The order allowing the motion to dismiss the complaint is reversed. The case is remanded to the Wareham District Court jury session, where an order is to be entered denying that motion. The defendant shall have the following option: If within thirty days of the entry of the rescript she moves for a remand of the case to the Plymouth District Court for a bench trial, the motion shall be allowed. If no such motion is so filed, the case shall stand for trial in the District Court jury session. This court will entertain a motion supported by an affidavit, filed under Mass. R. Crim. P. 15 (d), 378 Mass. 882 (1979), for the payment of the defendant's costs on this appeal and reasonable attorney's fees.
LIACOS, J. (dissenting). I agree generally with the court's discussion of the legal principles raised by this appeal. However, I cannot join in the court's conclusion that to give an opportunity to the defendant for a new bench trial suffices as a remedy to offset the misconduct of the law enforcement authorities. In may view, the misconduct of the police was sufficiently egregious to bring it within the prophylactic rule enunciated in Commonwealth v. Manning, 373 Mass. 438 , 444 (1977). It is important, I think, briefly to separate out two parallel legal principles that have been set forth in our opinions in cases of this type. In this way I can make clear my precise point of disagreement with the opinion of the court.
First, where the prosecutor fails to disclose exculpatory and material evidence and the defendant is prejudiced, a new trial
may be required, but a motion to dismiss should not be allowed absent a showing of irremediable harm to the defendant's opportunity to obtain a fair trial. Commonwealth v. Lam Hue To, 391 Mass. 301 , 314 (1984). Double jeopardy principles do not bar a retrial, if a mistrial has been declared, absent a prosecutorial effort to "goad" a defendant into moving for a mistrial. Oregon v. Kennedy, 456 U.S. 667, 676 (1982). Commonwealth v. Lam Hue To, supra at 311. Cf. Commonwealth v. Jackson, 391 Mass. 749 , 753 (1984). As we stated in Commonwealth v. Cinelli, 389 Mass. 197 , 210, cert. denied, 464 U.S. 860 (1983), "[a]bsent egregious misconduct or at least a serious threat of prejudice, the remedy of dismissal infringes too severely on the public interest in bringing guilty persons to justice" (emphasis supplied). Thus, in the absence of egregious misconduct, dismissal of the charges is not warranted unless the defendant persuades the court that the prejudice he has suffered precludes a fair trial, or that double jeopardy principles bar a new trial.
An alternative and separate principle requiring dismissal of the charges is found in Commonwealth v. Manning, 373 Mass. 438 (1977). Thus, where prosecutorial misconduct is egregious, deliberate, and intentional, "[p]rophylactic considerations assume paramount importance . . . ." Id. at 444. See Commonwealth v. Carlson, 17 Mass. App. Ct. 52 , 57 (1983), where the Appeals Court recognized the distinct nature of this principle. Additionally, we have stated in Commonwealth v. Jackson, 391 Mass. 749 , 754 (1984), as to the sanction of dismissal: "The purpose of the sanction [in Manning] was not to rectify harm done to the defendant, because there had been none; the point was to discourage government agents from such deliberate and insidious attempts to subvert the defendant's right to a fair trial . . . ."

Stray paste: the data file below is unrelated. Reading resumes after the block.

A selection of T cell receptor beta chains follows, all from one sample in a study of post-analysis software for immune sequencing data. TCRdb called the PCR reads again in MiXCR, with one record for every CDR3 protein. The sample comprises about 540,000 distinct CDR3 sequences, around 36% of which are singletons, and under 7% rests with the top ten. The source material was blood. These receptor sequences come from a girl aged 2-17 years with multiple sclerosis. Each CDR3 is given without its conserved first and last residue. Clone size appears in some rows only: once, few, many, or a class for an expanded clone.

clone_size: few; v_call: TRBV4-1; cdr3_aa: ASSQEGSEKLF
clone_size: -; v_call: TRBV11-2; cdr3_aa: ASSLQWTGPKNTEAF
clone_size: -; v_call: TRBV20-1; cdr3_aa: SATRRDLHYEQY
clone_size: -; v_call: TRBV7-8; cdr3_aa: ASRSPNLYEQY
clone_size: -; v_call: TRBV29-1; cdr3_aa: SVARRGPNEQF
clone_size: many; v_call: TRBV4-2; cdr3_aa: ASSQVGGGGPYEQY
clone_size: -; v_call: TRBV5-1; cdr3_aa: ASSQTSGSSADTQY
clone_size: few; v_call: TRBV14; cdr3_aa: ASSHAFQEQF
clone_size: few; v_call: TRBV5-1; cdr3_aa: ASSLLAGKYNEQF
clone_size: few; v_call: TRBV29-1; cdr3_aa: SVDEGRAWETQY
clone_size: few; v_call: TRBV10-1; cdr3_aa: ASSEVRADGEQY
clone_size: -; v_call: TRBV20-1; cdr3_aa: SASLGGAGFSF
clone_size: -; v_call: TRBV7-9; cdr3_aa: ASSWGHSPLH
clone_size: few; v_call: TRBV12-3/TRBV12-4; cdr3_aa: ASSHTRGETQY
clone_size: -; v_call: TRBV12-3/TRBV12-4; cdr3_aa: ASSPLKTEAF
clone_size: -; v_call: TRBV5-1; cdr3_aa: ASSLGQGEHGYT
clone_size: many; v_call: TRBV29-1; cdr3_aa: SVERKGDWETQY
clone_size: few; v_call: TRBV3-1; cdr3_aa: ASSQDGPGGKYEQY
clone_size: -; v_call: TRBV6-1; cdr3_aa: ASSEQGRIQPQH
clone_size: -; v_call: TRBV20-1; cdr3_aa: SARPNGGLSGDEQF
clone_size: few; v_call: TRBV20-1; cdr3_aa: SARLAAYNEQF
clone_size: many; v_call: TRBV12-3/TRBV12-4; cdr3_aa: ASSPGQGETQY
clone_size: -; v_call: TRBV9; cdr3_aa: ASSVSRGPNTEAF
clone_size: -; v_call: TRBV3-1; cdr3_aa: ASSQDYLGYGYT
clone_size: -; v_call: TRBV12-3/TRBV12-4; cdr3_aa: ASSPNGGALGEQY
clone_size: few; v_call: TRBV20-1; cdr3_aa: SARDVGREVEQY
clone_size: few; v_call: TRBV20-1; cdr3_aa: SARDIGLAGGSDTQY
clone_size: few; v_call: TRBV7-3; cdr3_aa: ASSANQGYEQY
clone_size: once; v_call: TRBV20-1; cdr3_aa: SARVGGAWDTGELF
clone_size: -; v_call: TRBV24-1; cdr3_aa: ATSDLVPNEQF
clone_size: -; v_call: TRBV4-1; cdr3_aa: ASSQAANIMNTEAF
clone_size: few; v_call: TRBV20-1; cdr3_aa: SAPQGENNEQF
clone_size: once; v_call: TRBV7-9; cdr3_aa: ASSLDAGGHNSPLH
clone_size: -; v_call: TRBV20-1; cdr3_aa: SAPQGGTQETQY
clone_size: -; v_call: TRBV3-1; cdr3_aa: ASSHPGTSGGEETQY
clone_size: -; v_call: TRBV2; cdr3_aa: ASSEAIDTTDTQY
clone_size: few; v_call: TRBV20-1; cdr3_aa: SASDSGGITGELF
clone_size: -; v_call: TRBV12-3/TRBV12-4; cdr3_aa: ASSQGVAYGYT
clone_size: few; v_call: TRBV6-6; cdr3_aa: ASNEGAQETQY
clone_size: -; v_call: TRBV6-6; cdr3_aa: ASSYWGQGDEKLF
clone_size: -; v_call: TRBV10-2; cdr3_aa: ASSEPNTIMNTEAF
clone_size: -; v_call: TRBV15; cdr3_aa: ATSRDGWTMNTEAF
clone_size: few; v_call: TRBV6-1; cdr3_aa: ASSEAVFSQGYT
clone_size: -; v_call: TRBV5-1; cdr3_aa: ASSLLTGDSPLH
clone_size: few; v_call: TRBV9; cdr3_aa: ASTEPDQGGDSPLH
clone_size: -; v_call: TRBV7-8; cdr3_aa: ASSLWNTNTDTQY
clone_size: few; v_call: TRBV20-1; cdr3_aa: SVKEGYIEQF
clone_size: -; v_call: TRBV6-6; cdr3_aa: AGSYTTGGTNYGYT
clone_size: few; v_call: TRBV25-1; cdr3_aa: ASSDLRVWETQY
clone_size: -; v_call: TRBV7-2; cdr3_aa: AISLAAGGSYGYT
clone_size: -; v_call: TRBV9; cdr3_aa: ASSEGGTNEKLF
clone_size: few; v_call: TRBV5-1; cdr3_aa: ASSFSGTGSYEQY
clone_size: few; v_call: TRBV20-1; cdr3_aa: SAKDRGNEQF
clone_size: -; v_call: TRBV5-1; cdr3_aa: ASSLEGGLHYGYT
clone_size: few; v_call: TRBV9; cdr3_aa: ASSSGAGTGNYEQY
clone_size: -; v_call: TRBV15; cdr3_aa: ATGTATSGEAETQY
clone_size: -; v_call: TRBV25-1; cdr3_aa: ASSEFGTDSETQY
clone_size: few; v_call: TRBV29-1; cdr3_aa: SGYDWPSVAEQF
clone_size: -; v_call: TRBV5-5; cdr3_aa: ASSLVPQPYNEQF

While I agree with the court that the evidence withheld by the Marshfield police was material and exculpatory, and that failure to disclose it was prejudicial at the bench trial, I rely instead on the prophylactic aspects of Manning for my view that this defendant is entitled to a dismissal of the charges. In so doing, I rely on these facts of record: (1) the Department of
Public Safety chemist's report shows that the paint found on the police cruiser was "not similar" to the paint on the defendant's vehicle; (2) the police knew this three months prior to trial; (3) the police arbitrarily refused the defendant's repeated, specific requests for the chemist's report; (4) the identification evidence as to the defendant's culpability was not strong; and (5) the motion judge allowed as a separate basis of dismissal that "[t]he Commonwealth violated defendant's rights by withholding exculpatory evidence, which if produced would have required a finding of not guilty."
In my view, the conduct here was egregious. It appears designed to obtain a conviction which otherwise was most unlikely. In short, this defendant, acting pro se, suffered a finding of guilty, another hearing before the motion judge, and this appeal. The time and money she has been forced to expend unnecessarily to defend a relatively minor misdemeanor complaint, resulting in a fine of $125, is unconscionable. I do not believe sending her back to begin all over again is just or equitable. Nor do I think this court ought to condone such conduct by law enforcement officers. Justice for this defendant, and for others in the future, would be better served by a ruling that this court will not tolerate such behavior by law enforcement officers. The complaint should be dismissed.
[Note 1] The other ground for allowance of the motion was the insufficiency of the evidence at the bench trial to sustain a guilty finding. At the time the motion to dismiss was allowed, the question was arguably open whether a retrial was constitutionally permissible where a guilty finding at a bench trial had been based on insufficient evidence to warrant a conviction. Compare Lydon v. Commonwealth, 381 Mass. 356 , cert. denied, 449 U.S. 1065 (1980) (retrial permissible) with Lydon v. Boston Mun. Court, 698 F.2d 1 (1st Cir. 1982) (retrial barred). However, in April, 1984, after allowance of the defendant's motion to dismiss, the Supreme Court of the United States reversed the Court of Appeals decision cited above. Boston Mun. Court v. Lydon, 466 U.S. 294 (1984). This ground for allowing the motion to dismiss does not, therefore, support dismissal. We do not know whether the judge in the jury trial session would have dismissed the complaint if the sole ground were the failure to disclose material, exculpatory evidence. He made no findings of fact or rulings of law.